It is also probable that if you are the type who is writing to market and cranking out eight novels a year, this book may not be for you, because to apply what the author suggests is time-consuming. Quality isn't quick. So if time is your main concern, this book may not be helpful to you.
I'll be reading this book more than once and taking some notes. It is quite possible I will tweak the processes she suggests in order to mold them to my personality, but it won't be huge changes. I am excited about beginning my next novel, because I can already see how I can improve in so many ways thanks to this book.
If you are willing to invest time, thought and effort into improving your writing and are a left-brain sort of person who is okay with taking the time to make outlines or lists and researching and thinking before you write, this book will give you everything you need to craft a better novel. I don't write crime fiction, but everything she teaches in this book applies to other genres. You don't have to be a rocket scientist to make the leap to other types of fiction, so don't let that hold you back. And I still want to take a workshop with Ms. George. Especially if it's in Tuscany. :)
Seeing the process behind the creation of something enables us to see it in a different light, and appreciate the final event in a way that is impossible without that knowledge.
Unlike many authors' works on "how I write," this is not a biography, not an egotistical wander down memory lane and certainly not an ethereally uplifting of the craft into the realm of either-you-have-it-or-you-don't.
George starts at the beginning, not giving us a useless miasma of "you get inspired by something" ... she talks about where she gets her ideas and then what she does with them in order to get them to work. Sometimes they don't, but she gives a blueprint (yes, with real questions that she feels one needs to know about the story) in order to assess the value of the idea and begins to discover it.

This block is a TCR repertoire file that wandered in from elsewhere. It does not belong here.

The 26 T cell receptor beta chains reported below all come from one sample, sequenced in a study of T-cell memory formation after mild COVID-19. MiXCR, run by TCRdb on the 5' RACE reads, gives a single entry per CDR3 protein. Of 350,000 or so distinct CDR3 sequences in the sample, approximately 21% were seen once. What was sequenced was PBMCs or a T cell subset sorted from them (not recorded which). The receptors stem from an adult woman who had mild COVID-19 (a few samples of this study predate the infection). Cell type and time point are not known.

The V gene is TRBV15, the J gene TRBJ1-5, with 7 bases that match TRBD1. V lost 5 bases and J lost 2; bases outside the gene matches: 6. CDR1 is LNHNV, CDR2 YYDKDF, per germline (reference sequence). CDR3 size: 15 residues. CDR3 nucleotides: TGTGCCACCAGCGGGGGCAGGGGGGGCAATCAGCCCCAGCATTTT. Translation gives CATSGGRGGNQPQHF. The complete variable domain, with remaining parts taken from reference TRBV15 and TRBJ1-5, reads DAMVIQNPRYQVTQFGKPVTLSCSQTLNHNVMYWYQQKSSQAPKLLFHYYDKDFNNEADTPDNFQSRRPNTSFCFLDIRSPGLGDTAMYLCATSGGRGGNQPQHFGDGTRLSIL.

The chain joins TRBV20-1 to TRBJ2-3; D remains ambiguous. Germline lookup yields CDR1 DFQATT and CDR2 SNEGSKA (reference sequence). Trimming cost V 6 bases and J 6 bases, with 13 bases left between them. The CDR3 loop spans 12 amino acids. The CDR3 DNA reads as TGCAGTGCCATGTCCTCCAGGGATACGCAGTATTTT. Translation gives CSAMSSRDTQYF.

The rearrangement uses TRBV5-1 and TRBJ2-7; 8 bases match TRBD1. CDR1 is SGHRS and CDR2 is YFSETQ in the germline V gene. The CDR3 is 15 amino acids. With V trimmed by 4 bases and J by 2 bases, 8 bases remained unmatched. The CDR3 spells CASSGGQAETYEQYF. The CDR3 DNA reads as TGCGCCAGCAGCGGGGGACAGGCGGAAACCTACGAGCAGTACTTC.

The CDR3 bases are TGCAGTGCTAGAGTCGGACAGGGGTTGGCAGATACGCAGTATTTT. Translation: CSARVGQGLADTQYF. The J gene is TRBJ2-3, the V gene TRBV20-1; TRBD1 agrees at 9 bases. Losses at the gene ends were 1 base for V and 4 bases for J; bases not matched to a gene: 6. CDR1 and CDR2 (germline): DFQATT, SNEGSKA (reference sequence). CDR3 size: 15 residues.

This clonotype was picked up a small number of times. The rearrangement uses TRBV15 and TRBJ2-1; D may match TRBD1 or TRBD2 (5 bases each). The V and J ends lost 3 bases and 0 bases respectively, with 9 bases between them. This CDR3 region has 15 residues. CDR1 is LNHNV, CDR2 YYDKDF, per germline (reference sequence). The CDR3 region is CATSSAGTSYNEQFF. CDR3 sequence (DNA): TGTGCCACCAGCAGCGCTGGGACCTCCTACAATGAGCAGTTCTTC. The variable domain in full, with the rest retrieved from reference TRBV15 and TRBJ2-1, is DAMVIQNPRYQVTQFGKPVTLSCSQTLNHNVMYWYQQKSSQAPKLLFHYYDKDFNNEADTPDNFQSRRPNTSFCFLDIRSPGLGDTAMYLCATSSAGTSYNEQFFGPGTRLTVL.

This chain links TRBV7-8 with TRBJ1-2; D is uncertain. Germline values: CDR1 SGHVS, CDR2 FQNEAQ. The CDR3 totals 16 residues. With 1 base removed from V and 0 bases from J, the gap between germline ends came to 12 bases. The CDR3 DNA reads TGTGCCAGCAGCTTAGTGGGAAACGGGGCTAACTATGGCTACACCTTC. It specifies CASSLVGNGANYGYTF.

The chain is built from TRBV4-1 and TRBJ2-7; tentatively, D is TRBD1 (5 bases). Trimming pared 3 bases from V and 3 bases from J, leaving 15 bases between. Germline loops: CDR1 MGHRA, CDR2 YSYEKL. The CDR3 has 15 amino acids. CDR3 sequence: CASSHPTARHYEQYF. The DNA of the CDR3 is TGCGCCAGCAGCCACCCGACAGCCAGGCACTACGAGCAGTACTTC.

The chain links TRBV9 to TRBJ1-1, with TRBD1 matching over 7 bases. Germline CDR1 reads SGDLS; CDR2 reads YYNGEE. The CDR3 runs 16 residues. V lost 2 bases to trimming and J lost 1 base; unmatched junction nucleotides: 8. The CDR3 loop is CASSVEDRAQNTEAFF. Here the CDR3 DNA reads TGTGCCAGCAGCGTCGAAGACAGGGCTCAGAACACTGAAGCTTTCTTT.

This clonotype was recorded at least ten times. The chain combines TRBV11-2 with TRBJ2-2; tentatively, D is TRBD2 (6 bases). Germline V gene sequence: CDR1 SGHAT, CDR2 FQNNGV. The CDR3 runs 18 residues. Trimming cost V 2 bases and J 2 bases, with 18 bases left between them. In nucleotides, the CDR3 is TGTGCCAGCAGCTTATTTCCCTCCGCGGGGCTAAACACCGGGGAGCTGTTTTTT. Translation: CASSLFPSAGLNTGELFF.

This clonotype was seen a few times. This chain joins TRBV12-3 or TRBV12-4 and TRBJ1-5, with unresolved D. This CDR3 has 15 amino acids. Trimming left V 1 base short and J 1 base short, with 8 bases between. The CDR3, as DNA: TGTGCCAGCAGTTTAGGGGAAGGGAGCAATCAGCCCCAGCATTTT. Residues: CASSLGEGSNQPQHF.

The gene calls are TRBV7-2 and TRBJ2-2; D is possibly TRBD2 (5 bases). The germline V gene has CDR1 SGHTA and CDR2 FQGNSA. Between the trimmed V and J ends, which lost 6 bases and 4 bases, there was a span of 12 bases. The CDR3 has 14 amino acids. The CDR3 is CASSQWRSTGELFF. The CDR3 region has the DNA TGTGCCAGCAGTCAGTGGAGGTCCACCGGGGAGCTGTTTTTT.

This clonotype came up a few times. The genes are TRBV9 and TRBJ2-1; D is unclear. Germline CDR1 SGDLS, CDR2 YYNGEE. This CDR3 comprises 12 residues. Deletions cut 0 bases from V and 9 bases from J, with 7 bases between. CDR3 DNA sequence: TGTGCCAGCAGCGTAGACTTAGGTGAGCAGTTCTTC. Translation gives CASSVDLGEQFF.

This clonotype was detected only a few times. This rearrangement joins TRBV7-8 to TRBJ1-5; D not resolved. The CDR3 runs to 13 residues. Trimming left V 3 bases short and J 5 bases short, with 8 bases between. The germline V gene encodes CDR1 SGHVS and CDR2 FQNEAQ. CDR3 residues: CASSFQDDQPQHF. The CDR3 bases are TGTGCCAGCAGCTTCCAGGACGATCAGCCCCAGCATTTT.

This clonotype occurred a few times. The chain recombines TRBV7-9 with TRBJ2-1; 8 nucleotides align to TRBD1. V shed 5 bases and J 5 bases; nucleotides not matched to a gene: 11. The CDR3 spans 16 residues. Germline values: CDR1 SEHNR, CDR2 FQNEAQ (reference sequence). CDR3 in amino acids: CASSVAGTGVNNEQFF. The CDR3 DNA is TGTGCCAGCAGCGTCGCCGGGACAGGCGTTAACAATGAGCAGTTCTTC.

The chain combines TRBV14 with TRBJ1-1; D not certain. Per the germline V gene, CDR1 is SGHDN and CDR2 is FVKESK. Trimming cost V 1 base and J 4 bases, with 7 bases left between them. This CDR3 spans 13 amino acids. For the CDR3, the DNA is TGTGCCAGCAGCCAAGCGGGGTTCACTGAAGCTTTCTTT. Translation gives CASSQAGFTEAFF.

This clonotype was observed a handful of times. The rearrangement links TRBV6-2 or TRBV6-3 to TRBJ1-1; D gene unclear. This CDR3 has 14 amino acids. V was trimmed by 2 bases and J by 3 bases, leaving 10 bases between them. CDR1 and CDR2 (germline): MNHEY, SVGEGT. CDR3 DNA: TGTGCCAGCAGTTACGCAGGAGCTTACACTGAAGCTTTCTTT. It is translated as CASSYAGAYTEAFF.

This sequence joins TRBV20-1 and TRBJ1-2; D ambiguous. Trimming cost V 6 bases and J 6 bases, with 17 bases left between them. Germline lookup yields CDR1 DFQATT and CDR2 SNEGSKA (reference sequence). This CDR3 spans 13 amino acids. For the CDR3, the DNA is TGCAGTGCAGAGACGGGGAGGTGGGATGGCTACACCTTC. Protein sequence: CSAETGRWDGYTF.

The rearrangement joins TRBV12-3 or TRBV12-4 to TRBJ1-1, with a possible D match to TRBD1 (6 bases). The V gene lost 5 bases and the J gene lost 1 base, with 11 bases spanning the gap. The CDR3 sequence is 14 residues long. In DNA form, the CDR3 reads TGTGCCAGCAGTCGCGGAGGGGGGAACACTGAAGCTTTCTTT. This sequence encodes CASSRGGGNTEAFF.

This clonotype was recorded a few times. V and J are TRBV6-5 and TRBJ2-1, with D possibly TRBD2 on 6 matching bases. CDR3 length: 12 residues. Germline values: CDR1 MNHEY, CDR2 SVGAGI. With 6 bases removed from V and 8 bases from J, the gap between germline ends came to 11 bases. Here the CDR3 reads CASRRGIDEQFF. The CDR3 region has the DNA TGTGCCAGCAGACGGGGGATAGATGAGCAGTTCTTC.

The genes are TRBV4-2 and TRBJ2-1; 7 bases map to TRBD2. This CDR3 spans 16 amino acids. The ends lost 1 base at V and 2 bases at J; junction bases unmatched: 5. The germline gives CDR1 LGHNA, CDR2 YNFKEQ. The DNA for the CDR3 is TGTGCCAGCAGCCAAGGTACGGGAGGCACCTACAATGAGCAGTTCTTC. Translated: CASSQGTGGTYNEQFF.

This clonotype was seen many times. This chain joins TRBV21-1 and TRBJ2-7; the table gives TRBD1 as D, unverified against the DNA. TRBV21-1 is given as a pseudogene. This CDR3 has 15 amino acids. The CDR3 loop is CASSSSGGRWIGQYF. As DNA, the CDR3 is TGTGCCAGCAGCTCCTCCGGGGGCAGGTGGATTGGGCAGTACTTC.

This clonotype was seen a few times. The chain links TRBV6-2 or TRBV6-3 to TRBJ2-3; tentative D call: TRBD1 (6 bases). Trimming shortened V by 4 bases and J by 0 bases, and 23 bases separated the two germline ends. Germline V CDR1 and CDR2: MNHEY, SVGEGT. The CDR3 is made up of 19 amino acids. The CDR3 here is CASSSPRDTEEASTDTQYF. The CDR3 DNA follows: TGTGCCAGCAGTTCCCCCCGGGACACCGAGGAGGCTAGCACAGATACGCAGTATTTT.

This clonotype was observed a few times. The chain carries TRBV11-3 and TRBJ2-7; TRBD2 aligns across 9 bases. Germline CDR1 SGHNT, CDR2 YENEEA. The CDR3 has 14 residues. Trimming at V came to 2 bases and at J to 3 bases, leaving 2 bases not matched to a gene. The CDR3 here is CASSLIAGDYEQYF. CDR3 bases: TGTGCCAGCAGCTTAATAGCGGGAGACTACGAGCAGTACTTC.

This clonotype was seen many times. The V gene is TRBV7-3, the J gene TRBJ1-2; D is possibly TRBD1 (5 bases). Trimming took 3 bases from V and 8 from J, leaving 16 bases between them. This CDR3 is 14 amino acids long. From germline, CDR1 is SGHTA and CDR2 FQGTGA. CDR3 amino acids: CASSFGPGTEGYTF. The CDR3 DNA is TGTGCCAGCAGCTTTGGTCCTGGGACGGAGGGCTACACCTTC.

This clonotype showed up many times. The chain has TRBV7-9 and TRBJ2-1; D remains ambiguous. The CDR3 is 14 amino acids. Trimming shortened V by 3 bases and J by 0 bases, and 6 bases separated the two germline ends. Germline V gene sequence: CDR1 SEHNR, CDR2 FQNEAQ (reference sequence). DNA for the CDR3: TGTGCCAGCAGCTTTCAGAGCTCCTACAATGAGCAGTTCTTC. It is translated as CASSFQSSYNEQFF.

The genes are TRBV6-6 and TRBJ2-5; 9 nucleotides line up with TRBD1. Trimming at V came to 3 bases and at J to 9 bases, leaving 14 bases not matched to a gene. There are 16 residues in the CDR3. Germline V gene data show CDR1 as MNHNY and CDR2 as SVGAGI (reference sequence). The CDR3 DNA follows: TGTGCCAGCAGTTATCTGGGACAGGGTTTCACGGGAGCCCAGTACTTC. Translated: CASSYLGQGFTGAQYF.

And she gets points with me for the simple fact that her character sketch questions are SO much more necessary than "what color is the character's hair?" and "What did he eat for dinner last night?" Because, let's face it, unless last night's dinner killed him, it really makes no difference to most plots.
She also tackles the relationship between plot and character and how they are symbiotic entities, informing and building on each other.
At this point, I am a little over halfway through, and it is already in my top 5 books on writing craft . And while it leans toward the mystery/crime genre, her points and "system" are not tied to that genre.
She gives examples from her own work (the Lynley series), and from other mystery writers (P.D. James, Dennis Lehane). She introduces the exerpts telling you what they are demonstrating and then afterwards, picks them apart, so you aren't left wandering around aimlessly in them wondering which part of the exerpt the author was referring to.
And her chapter on POV is arguably the best I have EVER read (and I've read a lot because it s of particular interest to me). She gives examples of how people have pushed the use of each POV, why it works and what the pros and cons are. Including the usual hang-ups for amateur novelists and the limitations that you have to live with.
As if all this is not already fantastic, at the end she summarizes her process "in a nutshell," so that you can see in abridged form, what you have read through, and which gives you a means to begin and then to immediately locate the long chapter that deals with that particular aspect of the process.